University of Birmingham > Talks@bham > Optimisation and Numerical Analysis Seminars > Volumes of alcoved polyhedra and Mahler's conjecture

Volumes of alcoved polyhedra and Mahler's conjecture

Add to your list(s) Download to your calendar using vCal

If you have a question about this talk, please contact Sergey Sergeev.

There is a conjecture, by K. Mahler, open since 1939 in dimensions 3 and higher: every centrally symmetric convex body K satisfies the inequality “vol(K) vol(K’) >= 4^n/n!” where K’ is the polar of K. The conjecture means that the volume product vol(K) vol(K’) is minimal when K is an n-dimensional cube (or an affine transform of it). On the other hand, the Blaschke÷≠-Santalo inequality (proved in 1949) says that the volume product is maximal when K is an n-dimensional sphere (or an ellipsoid, an affine transform).

A polytope is the generalization to n-dimensional space of a polygon (n=2) and a polyhedron (n=3). Alcoved polytopes are polytopes having facets of only two types: x_i=cnt and x_i-x_j=cnt. Each n-dimensional alcoved polytope P can be represented by a square matrix A(P) of order n+1. The matrix A(P) can be assumed to be multiplicatively idempotent with respect to tropical product, where “max” plays the role of addition (tropical sum) and “plus” plays the role of multiplication (tropical product). The volume vol(P) is obtained as an expression in terms of the entries A(P). In the case n=3, we have found a general formula for such expression. Further, for centrally symmetric P, we have found another formula for the volume product vol(P)vol(P’) (after an affine change). This is a rational expression in three variables (with rational coefficients). Mahler’s Conjeture in this case reduces to the statement that a certain polynomial, which is non-homogeneous, of degree 6, in three variables, is non—negative over a given tetrahedron. We will show that this holds true.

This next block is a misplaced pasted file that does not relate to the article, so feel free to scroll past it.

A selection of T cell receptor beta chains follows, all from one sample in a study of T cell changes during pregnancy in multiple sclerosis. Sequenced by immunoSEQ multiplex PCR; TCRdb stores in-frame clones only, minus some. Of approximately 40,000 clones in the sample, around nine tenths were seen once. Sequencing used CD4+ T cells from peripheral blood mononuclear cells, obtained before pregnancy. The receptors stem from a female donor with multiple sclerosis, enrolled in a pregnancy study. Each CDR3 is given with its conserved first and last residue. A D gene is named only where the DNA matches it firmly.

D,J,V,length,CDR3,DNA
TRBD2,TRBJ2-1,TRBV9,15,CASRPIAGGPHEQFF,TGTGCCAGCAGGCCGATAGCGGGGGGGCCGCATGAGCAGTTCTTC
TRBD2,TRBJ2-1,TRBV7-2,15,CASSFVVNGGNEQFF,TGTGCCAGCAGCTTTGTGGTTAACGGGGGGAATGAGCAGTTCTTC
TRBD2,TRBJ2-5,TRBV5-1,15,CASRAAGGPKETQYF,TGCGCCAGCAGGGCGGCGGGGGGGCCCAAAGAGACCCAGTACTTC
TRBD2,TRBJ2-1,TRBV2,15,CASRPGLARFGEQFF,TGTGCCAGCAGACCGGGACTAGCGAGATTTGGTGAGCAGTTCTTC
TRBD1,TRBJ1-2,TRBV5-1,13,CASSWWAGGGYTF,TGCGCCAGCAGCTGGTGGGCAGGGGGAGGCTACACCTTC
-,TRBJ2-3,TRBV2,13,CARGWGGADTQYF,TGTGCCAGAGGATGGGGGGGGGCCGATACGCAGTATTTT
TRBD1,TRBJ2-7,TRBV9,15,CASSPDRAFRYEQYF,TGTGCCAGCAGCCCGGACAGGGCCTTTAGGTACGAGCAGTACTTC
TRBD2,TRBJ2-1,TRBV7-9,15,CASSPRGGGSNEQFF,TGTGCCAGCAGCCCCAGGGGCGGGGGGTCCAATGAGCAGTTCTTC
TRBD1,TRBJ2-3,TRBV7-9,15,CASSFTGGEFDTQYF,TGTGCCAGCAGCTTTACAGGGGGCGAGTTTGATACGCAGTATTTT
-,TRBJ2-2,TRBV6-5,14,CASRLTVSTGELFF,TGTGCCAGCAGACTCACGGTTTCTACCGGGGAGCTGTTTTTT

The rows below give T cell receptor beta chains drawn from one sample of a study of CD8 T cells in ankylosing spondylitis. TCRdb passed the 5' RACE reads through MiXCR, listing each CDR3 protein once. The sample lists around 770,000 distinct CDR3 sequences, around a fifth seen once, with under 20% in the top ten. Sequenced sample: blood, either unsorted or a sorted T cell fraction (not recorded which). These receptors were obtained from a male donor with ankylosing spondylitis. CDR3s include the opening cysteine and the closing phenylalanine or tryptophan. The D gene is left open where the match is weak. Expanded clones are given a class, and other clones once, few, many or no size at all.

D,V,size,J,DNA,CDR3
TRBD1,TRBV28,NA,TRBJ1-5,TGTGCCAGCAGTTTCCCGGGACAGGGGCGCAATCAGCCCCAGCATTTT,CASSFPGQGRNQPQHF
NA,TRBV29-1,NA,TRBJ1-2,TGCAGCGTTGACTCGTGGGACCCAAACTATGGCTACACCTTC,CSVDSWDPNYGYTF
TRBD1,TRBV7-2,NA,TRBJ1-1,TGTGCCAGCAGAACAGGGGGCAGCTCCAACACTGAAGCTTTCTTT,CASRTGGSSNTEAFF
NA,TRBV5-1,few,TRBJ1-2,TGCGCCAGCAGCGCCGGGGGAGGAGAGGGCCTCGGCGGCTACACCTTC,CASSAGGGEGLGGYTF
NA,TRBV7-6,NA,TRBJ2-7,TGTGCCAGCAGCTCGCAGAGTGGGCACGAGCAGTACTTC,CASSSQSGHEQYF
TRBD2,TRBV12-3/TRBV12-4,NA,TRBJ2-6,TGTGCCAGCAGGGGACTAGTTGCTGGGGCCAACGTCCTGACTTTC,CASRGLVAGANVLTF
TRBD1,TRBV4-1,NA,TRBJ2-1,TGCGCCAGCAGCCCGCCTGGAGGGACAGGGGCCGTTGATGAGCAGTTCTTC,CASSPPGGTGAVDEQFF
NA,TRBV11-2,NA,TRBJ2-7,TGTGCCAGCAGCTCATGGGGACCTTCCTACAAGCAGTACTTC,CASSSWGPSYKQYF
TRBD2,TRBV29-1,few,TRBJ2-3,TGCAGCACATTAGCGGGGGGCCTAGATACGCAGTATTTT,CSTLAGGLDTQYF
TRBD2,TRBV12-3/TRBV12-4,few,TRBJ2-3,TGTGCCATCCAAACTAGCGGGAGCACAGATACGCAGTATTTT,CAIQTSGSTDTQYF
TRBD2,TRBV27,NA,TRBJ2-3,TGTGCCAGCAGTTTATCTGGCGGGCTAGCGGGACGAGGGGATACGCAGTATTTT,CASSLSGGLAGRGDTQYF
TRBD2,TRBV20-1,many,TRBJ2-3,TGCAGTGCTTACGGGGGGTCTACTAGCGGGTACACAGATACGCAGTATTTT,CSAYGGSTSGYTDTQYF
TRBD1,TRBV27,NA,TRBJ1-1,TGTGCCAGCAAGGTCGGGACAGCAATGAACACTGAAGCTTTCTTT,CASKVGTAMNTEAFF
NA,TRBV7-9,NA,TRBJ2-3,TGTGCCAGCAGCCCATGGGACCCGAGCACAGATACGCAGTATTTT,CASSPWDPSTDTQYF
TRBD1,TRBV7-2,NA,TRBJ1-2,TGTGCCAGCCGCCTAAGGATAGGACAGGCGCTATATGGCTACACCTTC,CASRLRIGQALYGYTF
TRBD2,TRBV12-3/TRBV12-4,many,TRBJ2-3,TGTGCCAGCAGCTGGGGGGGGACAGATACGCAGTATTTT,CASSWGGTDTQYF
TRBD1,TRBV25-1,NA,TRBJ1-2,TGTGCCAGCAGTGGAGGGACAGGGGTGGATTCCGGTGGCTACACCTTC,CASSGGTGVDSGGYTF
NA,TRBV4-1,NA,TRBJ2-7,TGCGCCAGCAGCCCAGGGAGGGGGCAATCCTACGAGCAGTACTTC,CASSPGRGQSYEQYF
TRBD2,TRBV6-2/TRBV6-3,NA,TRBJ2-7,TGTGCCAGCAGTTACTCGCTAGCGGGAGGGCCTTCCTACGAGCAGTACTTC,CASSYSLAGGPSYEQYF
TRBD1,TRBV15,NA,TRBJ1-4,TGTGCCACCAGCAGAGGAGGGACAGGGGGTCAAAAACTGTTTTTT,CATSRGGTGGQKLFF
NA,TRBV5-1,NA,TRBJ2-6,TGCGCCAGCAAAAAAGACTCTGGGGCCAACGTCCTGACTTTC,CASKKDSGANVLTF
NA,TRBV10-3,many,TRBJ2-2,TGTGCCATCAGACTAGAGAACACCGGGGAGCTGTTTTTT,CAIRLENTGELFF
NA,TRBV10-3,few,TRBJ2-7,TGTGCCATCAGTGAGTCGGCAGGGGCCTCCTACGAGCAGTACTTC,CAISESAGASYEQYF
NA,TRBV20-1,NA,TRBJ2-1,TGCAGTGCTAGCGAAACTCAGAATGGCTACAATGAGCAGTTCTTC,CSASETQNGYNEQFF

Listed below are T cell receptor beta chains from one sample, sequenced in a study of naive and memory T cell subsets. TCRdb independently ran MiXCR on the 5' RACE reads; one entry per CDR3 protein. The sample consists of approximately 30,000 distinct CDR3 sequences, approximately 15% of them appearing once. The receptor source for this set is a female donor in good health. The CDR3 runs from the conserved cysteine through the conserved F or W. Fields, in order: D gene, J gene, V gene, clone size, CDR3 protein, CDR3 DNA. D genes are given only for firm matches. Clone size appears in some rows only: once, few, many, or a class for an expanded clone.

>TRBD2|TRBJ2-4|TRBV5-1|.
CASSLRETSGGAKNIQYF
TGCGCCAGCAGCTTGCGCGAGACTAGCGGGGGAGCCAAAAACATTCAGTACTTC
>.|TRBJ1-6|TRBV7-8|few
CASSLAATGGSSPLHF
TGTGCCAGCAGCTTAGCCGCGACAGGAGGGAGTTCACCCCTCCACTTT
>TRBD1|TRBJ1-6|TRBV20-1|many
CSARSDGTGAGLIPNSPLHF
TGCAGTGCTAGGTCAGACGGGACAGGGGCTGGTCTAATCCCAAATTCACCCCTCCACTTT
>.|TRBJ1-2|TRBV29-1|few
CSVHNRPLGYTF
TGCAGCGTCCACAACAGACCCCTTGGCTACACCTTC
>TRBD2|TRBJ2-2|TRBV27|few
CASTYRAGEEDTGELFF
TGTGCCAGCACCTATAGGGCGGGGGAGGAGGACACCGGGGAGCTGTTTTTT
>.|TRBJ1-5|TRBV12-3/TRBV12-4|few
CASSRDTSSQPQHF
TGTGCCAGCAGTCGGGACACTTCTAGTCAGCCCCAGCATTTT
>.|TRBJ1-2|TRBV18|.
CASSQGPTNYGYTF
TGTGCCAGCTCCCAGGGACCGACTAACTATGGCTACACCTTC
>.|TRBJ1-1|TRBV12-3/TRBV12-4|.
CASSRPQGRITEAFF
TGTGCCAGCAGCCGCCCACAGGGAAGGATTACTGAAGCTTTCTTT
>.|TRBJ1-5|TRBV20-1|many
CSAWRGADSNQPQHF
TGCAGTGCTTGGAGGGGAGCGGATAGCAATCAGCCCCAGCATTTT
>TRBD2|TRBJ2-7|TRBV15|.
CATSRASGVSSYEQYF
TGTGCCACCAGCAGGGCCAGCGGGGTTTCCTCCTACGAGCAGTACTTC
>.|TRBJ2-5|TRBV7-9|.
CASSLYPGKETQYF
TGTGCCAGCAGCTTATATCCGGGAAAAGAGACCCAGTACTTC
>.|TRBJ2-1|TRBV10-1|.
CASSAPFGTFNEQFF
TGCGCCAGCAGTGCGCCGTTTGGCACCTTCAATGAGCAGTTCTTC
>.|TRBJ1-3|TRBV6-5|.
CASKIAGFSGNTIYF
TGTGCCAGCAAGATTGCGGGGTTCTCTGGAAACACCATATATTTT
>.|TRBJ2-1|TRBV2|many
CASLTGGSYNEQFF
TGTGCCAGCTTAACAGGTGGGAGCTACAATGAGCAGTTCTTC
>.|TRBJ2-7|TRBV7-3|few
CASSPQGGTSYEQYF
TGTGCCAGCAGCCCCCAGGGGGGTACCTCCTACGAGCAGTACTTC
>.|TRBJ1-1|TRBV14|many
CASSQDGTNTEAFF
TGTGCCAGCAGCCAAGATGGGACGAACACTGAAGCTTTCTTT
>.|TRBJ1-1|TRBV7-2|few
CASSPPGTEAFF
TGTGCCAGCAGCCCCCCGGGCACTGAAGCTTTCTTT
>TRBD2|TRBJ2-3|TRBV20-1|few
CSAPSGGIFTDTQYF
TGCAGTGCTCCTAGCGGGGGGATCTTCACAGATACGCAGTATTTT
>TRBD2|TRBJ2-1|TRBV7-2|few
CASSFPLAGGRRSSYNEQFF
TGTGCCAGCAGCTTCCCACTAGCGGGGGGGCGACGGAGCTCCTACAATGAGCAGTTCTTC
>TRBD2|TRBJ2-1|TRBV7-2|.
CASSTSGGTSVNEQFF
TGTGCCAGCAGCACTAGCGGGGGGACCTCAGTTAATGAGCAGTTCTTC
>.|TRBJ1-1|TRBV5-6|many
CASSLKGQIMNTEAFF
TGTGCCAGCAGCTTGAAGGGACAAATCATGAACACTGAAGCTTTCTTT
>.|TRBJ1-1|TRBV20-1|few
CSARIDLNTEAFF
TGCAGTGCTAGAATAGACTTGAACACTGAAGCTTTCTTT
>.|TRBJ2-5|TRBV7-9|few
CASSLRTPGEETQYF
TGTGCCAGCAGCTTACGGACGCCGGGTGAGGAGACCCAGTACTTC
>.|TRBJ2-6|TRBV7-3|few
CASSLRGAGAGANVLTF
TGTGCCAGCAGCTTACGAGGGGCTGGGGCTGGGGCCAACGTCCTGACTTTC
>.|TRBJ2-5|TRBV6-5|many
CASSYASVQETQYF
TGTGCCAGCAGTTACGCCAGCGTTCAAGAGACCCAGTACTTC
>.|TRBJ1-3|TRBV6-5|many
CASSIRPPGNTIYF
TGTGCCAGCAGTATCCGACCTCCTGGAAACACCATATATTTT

In October 2017, a second version of a proof of Mahler Conjecture has been uploaded to Arxiv, for n=3, by Iriyeh and Shibata (a first version in June 2017).

This talk is part of the Optimisation and Numerical Analysis Seminars series.

Tell a friend about this talk:

This talk is included in these lists:

Note that ex-directory lists are not shown.


Talks@bham, University of Birmingham. Contact Us | Help and Documentation | Privacy and Publicity.
talks@bham is based on from the University of Cambridge.